The Angus Suttor Driving Day

Written by Ronak Shah

Who says that, just individuals, who are impeccably fit, can drive? Vision Australia's Angus Suttor Driving Day has demonstrated that driving is conceivable actually for the visually impaired through Sydney's No. 1 Award winning Onroad Driving School. About 30 visually impaired persons had partaken in the car event held on May 11, 2014 at Sydney's Eastern Creek Raceway, and was sorted out by Vision Australia, who is a leading supplier of sightlessness and low vision benefits in Australia.

Angus Suttor Driving Day - Onroad Driving School SydneyThe Angus Suttor Driving Day was composed in memory of Angus Suttor, who turned visually impaired at the age of 10 and had a listening to disability. He used to go to the 'In the Driver's Seat' occasion that was held at Melbourne consistently. He longed to have a comparable occasion in Sydney. Lamentably, he passed away in May 2013. Vision Australia aims to energise and help individuals who are visually impaired or who have a low vision to carry on with the life the way they need to. This non-beneficial association has indicated the essence of such occasions like the Angus Suttor Driving Day, to individuals who are visually impaired and have a low vision.

Hats off to the sisters,Katelyn and Emma to organize the Angus Suttor Driving Day in memory of their sibling, wherein it makes the visuallyimpaired individuals understand that nothing is unimaginable on the off chance that they have the certainty, mettle and determination. Vision Australia had customers driving an engine vehicle (a dual-control car) for the first time at the Angus Suttor Driving Day. Onroad Driving School, who offered some assistance to Vision Australia, to make the Angus Suttor Driving Day, a win, oversees driving lessons crosswise over Sydney and different areas like Eastern Sydney, Western Sydney, Sutherland Shire, Inner West, and so on.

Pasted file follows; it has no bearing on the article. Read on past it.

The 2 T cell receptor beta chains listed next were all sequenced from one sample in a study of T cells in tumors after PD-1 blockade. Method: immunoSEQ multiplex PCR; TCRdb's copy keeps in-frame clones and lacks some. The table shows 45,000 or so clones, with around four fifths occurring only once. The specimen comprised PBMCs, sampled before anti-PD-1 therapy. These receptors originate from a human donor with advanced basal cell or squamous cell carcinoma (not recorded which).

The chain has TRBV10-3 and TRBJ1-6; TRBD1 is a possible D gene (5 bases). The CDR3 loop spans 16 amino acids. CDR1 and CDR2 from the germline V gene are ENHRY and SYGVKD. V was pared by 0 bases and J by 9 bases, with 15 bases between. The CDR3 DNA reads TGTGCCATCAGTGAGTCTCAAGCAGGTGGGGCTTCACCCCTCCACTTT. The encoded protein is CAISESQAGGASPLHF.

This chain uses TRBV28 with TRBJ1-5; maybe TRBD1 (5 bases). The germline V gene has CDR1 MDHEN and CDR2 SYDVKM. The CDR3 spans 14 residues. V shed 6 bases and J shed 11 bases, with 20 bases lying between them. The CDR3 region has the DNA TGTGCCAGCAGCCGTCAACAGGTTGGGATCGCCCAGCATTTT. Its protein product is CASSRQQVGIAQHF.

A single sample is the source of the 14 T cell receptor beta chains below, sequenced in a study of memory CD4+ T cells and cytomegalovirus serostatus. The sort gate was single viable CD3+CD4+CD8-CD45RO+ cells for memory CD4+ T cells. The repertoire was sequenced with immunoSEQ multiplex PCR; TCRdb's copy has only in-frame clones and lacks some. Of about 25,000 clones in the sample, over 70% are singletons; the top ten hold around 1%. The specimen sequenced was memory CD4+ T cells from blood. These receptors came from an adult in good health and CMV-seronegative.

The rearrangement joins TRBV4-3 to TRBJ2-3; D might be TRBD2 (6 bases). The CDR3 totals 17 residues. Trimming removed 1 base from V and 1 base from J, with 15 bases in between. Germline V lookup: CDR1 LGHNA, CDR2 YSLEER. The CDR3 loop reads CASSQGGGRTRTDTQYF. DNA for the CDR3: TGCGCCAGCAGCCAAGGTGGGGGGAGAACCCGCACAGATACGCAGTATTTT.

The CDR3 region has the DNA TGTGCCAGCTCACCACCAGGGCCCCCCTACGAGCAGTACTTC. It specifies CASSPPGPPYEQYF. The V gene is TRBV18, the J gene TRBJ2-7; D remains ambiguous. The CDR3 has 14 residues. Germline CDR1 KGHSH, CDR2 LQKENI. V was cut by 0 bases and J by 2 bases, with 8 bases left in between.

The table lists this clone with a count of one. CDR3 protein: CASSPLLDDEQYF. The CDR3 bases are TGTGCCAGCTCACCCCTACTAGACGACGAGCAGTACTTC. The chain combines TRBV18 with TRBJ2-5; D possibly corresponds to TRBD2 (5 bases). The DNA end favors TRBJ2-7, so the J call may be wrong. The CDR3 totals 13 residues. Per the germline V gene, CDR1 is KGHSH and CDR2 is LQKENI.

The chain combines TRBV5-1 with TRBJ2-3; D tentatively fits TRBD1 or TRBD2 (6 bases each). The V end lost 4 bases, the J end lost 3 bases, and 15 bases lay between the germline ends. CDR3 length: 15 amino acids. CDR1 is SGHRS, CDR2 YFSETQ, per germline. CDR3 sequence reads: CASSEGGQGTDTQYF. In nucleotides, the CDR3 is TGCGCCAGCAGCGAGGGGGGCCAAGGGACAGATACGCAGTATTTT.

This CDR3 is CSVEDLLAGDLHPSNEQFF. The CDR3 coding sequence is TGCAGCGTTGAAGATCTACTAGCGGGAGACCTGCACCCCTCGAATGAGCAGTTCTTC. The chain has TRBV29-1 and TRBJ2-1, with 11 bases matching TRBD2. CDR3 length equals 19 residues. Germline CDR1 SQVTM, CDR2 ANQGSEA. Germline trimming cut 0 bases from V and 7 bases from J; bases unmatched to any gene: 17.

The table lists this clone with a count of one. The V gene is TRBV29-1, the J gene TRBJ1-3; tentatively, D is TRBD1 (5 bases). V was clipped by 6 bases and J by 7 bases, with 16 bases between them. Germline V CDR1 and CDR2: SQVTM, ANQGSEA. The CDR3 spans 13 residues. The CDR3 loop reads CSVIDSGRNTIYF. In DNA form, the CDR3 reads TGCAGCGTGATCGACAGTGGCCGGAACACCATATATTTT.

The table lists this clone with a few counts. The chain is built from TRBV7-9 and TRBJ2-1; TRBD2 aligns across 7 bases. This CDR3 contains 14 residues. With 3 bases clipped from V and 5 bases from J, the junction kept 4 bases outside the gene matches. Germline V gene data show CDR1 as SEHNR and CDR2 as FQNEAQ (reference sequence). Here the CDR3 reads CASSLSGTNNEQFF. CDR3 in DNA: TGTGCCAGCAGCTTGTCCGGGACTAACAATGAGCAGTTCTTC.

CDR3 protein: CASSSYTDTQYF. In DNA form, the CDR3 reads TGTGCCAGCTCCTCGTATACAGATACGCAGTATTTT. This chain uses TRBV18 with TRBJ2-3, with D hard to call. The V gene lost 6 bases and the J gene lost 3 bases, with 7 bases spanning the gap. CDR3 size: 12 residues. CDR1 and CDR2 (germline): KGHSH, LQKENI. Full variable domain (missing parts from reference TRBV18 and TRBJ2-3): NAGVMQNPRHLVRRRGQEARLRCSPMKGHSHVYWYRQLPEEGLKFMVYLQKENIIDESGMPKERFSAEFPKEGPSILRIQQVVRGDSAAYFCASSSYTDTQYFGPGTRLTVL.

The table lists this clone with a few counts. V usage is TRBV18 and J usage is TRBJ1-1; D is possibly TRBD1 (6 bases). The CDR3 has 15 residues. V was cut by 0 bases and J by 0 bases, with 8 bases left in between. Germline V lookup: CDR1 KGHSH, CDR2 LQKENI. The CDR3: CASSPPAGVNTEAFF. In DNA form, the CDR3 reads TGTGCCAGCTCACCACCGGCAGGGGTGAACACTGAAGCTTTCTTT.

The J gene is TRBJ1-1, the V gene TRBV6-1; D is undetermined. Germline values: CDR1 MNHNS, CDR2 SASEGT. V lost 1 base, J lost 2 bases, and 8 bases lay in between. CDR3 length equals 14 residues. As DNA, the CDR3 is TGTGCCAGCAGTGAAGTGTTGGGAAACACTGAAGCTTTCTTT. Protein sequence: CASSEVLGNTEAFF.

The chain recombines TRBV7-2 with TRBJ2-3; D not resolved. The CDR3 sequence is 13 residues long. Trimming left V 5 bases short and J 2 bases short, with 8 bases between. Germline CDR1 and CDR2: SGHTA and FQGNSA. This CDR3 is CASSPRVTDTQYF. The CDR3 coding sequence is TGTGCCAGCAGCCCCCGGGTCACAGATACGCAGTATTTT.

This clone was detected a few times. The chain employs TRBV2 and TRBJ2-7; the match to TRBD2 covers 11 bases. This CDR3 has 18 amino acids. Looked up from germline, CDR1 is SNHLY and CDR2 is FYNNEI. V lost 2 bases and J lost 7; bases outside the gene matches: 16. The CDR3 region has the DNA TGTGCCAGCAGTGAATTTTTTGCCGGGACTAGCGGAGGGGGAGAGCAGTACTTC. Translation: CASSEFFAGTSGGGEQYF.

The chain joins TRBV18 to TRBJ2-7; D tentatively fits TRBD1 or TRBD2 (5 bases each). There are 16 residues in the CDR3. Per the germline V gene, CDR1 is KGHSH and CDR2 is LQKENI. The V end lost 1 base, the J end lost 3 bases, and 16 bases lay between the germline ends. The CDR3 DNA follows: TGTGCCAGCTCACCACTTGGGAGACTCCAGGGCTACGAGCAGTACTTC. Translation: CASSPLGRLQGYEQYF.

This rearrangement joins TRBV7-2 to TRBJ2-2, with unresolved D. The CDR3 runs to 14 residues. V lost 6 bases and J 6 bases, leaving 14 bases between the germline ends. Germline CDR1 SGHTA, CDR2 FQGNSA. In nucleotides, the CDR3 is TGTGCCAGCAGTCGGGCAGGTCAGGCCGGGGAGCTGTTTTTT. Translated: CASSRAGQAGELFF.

Gretchen Jones, a blissful customer of Vision Australia, who was one of the members, expressed that she might esteem the knowledge of driving at the occasion. She had lost her visual perception because of cone pole dystrophy at the age of 16. Ben, an alternate member in the Angus Suttor Driving Day, said that his experience was awesome. He had never suspected that he might get his hands behind the wheels. Both of these members drove the dual-control car at a velocity of 100 k/ph. The Angus Suttor Driving Day ended up being a surprisingly beneficial turn of events for the greater part of the members. Something like nine of the Onroad Driving School instructors had volunteered to make this day an important one.

What's more, that is not all; individuals with genuine visual disability had taken the Driver Training at the Angus Suttor Driving Day, which was volunteered by Onroad Driving School driving instructors.

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